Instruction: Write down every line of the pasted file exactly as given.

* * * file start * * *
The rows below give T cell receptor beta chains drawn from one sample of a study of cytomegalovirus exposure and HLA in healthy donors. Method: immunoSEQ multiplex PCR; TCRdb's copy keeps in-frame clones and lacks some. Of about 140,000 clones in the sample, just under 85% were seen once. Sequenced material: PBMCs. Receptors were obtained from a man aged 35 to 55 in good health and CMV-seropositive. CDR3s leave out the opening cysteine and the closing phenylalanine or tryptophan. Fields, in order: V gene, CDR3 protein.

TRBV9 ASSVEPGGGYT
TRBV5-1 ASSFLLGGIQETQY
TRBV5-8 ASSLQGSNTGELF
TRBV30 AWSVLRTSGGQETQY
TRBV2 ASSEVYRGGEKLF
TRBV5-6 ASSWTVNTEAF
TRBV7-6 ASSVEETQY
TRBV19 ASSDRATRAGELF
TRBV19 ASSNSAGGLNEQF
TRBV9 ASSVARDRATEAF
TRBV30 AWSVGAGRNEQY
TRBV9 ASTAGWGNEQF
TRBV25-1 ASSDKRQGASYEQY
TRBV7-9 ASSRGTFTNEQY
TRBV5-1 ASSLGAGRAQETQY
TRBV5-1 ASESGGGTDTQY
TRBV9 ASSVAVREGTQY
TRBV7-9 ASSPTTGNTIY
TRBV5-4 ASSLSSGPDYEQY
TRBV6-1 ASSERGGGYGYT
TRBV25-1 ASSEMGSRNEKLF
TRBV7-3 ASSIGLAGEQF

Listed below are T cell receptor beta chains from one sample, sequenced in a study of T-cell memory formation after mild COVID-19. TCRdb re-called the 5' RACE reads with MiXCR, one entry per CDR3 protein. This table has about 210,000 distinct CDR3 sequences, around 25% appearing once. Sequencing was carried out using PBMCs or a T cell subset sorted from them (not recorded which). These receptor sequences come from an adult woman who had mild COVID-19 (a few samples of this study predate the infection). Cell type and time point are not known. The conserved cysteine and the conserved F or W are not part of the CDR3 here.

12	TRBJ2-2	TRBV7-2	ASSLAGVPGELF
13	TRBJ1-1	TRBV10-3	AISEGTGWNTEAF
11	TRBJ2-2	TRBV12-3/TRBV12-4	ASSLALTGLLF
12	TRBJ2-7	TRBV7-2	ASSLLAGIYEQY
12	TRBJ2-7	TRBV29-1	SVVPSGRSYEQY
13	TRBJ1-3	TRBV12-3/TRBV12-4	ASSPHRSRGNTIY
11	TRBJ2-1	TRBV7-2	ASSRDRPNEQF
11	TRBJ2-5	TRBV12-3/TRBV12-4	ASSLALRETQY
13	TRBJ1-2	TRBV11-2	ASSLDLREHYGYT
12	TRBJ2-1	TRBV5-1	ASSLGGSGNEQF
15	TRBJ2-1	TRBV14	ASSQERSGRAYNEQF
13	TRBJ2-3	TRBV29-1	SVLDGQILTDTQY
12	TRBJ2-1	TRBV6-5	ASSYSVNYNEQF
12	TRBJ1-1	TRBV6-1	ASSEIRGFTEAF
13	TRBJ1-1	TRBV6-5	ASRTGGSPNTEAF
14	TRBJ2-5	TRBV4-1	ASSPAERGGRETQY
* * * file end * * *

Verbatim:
The rows below give T cell receptor beta chains drawn from one sample of a study of cytomegalovirus exposure and HLA in healthy donors. Method: immunoSEQ multiplex PCR; TCRdb's copy keeps in-frame clones and lacks some. Of about 140,000 clones in the sample, just under 85% were seen once. Sequenced material: PBMCs. Receptors were obtained from a man aged 35 to 55 in good health and CMV-seropositive. CDR3s leave out the opening cysteine and the closing phenylalanine or tryptophan. Fields, in order: V gene, CDR3 protein.

TRBV9 ASSVEPGGGYT
TRBV5-1 ASSFLLGGIQETQY
TRBV5-8 ASSLQGSNTGELF
TRBV30 AWSVLRTSGGQETQY
TRBV2 ASSEVYRGGEKLF
TRBV5-6 ASSWTVNTEAF
TRBV7-6 ASSVEETQY
TRBV19 ASSDRATRAGELF
TRBV19 ASSNSAGGLNEQF
TRBV9 ASSVARDRATEAF
TRBV30 AWSVGAGRNEQY
TRBV9 ASTAGWGNEQF
TRBV25-1 ASSDKRQGASYEQY
TRBV7-9 ASSRGTFTNEQY
TRBV5-1 ASSLGAGRAQETQY
TRBV5-1 ASESGGGTDTQY
TRBV9 ASSVAVREGTQY
TRBV7-9 ASSPTTGNTIY
TRBV5-4 ASSLSSGPDYEQY
TRBV6-1 ASSERGGGYGYT
TRBV25-1 ASSEMGSRNEKLF
TRBV7-3 ASSIGLAGEQF

Listed below are T cell receptor beta chains from one sample, sequenced in a study of T-cell memory formation after mild COVID-19. TCRdb re-called the 5' RACE reads with MiXCR, one entry per CDR3 protein. This table has about 210,000 distinct CDR3 sequences, around 25% appearing once. Sequencing was carried out using PBMCs or a T cell subset sorted from them (not recorded which). These receptor sequences come from an adult woman who had mild COVID-19 (a few samples of this study predate the infection). Cell type and time point are not known. The conserved cysteine and the conserved F or W are not part of the CDR3 here.

12	TRBJ2-2	TRBV7-2	ASSLAGVPGELF
13	TRBJ1-1	TRBV10-3	AISEGTGWNTEAF
11	TRBJ2-2	TRBV12-3/TRBV12-4	ASSLALTGLLF
12	TRBJ2-7	TRBV7-2	ASSLLAGIYEQY
12	TRBJ2-7	TRBV29-1	SVVPSGRSYEQY
13	TRBJ1-3	TRBV12-3/TRBV12-4	ASSPHRSRGNTIY
11	TRBJ2-1	TRBV7-2	ASSRDRPNEQF
11	TRBJ2-5	TRBV12-3/TRBV12-4	ASSLALRETQY
13	TRBJ1-2	TRBV11-2	ASSLDLREHYGYT
12	TRBJ2-1	TRBV5-1	ASSLGGSGNEQF
15	TRBJ2-1	TRBV14	ASSQERSGRAYNEQF
13	TRBJ2-3	TRBV29-1	SVLDGQILTDTQY
12	TRBJ2-1	TRBV6-5	ASSYSVNYNEQF
12	TRBJ1-1	TRBV6-1	ASSEIRGFTEAF
13	TRBJ1-1	TRBV6-5	ASRTGGSPNTEAF
14	TRBJ2-5	TRBV4-1	ASSPAERGGRETQY